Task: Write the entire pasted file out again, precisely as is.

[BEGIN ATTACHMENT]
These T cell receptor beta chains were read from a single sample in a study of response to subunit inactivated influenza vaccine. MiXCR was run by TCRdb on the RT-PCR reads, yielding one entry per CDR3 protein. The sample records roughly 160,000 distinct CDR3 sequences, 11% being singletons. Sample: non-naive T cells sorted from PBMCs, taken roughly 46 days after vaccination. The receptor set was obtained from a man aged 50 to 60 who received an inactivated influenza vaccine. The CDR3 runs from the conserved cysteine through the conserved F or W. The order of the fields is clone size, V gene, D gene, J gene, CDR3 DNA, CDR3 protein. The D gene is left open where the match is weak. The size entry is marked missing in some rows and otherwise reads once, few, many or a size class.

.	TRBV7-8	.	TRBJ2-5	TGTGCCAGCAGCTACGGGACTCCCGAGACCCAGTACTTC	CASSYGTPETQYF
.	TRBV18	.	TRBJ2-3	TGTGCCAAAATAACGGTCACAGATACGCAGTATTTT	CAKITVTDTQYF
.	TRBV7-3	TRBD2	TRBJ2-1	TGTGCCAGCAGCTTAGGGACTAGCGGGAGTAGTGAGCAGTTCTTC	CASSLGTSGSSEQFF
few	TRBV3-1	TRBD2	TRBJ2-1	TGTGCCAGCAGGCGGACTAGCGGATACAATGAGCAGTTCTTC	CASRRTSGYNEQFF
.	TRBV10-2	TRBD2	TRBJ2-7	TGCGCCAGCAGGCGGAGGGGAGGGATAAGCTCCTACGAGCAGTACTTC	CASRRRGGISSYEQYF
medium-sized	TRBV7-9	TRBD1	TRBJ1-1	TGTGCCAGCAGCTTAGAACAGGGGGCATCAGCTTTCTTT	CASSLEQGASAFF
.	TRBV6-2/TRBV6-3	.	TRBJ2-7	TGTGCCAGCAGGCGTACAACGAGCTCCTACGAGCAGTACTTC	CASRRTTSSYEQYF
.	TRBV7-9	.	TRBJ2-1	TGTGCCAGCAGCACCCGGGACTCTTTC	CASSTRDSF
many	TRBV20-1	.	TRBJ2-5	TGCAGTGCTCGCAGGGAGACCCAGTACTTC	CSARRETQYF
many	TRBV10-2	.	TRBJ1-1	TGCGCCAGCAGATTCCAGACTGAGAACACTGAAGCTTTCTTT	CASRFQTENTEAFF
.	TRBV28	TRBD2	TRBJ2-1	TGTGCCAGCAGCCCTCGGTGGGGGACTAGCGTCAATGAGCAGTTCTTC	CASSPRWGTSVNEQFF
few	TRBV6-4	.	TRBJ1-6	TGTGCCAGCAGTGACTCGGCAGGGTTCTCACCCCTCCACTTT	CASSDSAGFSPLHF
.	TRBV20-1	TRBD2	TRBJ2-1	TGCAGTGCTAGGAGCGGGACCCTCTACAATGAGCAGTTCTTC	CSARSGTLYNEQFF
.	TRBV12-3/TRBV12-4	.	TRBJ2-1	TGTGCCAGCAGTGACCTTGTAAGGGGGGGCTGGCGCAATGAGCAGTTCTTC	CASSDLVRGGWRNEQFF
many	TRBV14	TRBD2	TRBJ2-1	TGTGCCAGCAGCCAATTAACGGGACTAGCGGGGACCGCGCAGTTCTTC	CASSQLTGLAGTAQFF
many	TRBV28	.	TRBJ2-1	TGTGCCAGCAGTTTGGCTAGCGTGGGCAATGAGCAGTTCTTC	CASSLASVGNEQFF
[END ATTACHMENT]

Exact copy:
These T cell receptor beta chains were read from a single sample in a study of response to subunit inactivated influenza vaccine. MiXCR was run by TCRdb on the RT-PCR reads, yielding one entry per CDR3 protein. The sample records roughly 160,000 distinct CDR3 sequences, 11% being singletons. Sample: non-naive T cells sorted from PBMCs, taken roughly 46 days after vaccination. The receptor set was obtained from a man aged 50 to 60 who received an inactivated influenza vaccine. The CDR3 runs from the conserved cysteine through the conserved F or W. The order of the fields is clone size, V gene, D gene, J gene, CDR3 DNA, CDR3 protein. The D gene is left open where the match is weak. The size entry is marked missing in some rows and otherwise reads once, few, many or a size class.

.	TRBV7-8	.	TRBJ2-5	TGTGCCAGCAGCTACGGGACTCCCGAGACCCAGTACTTC	CASSYGTPETQYF
.	TRBV18	.	TRBJ2-3	TGTGCCAAAATAACGGTCACAGATACGCAGTATTTT	CAKITVTDTQYF
.	TRBV7-3	TRBD2	TRBJ2-1	TGTGCCAGCAGCTTAGGGACTAGCGGGAGTAGTGAGCAGTTCTTC	CASSLGTSGSSEQFF
few	TRBV3-1	TRBD2	TRBJ2-1	TGTGCCAGCAGGCGGACTAGCGGATACAATGAGCAGTTCTTC	CASRRTSGYNEQFF
.	TRBV10-2	TRBD2	TRBJ2-7	TGCGCCAGCAGGCGGAGGGGAGGGATAAGCTCCTACGAGCAGTACTTC	CASRRRGGISSYEQYF
medium-sized	TRBV7-9	TRBD1	TRBJ1-1	TGTGCCAGCAGCTTAGAACAGGGGGCATCAGCTTTCTTT	CASSLEQGASAFF
.	TRBV6-2/TRBV6-3	.	TRBJ2-7	TGTGCCAGCAGGCGTACAACGAGCTCCTACGAGCAGTACTTC	CASRRTTSSYEQYF
.	TRBV7-9	.	TRBJ2-1	TGTGCCAGCAGCACCCGGGACTCTTTC	CASSTRDSF
many	TRBV20-1	.	TRBJ2-5	TGCAGTGCTCGCAGGGAGACCCAGTACTTC	CSARRETQYF
many	TRBV10-2	.	TRBJ1-1	TGCGCCAGCAGATTCCAGACTGAGAACACTGAAGCTTTCTTT	CASRFQTENTEAFF
.	TRBV28	TRBD2	TRBJ2-1	TGTGCCAGCAGCCCTCGGTGGGGGACTAGCGTCAATGAGCAGTTCTTC	CASSPRWGTSVNEQFF
few	TRBV6-4	.	TRBJ1-6	TGTGCCAGCAGTGACTCGGCAGGGTTCTCACCCCTCCACTTT	CASSDSAGFSPLHF
.	TRBV20-1	TRBD2	TRBJ2-1	TGCAGTGCTAGGAGCGGGACCCTCTACAATGAGCAGTTCTTC	CSARSGTLYNEQFF
.	TRBV12-3/TRBV12-4	.	TRBJ2-1	TGTGCCAGCAGTGACCTTGTAAGGGGGGGCTGGCGCAATGAGCAGTTCTTC	CASSDLVRGGWRNEQFF
many	TRBV14	TRBD2	TRBJ2-1	TGTGCCAGCAGCCAATTAACGGGACTAGCGGGGACCGCGCAGTTCTTC	CASSQLTGLAGTAQFF
many	TRBV28	.	TRBJ2-1	TGTGCCAGCAGTTTGGCTAGCGTGGGCAATGAGCAGTTCTTC	CASSLASVGNEQFF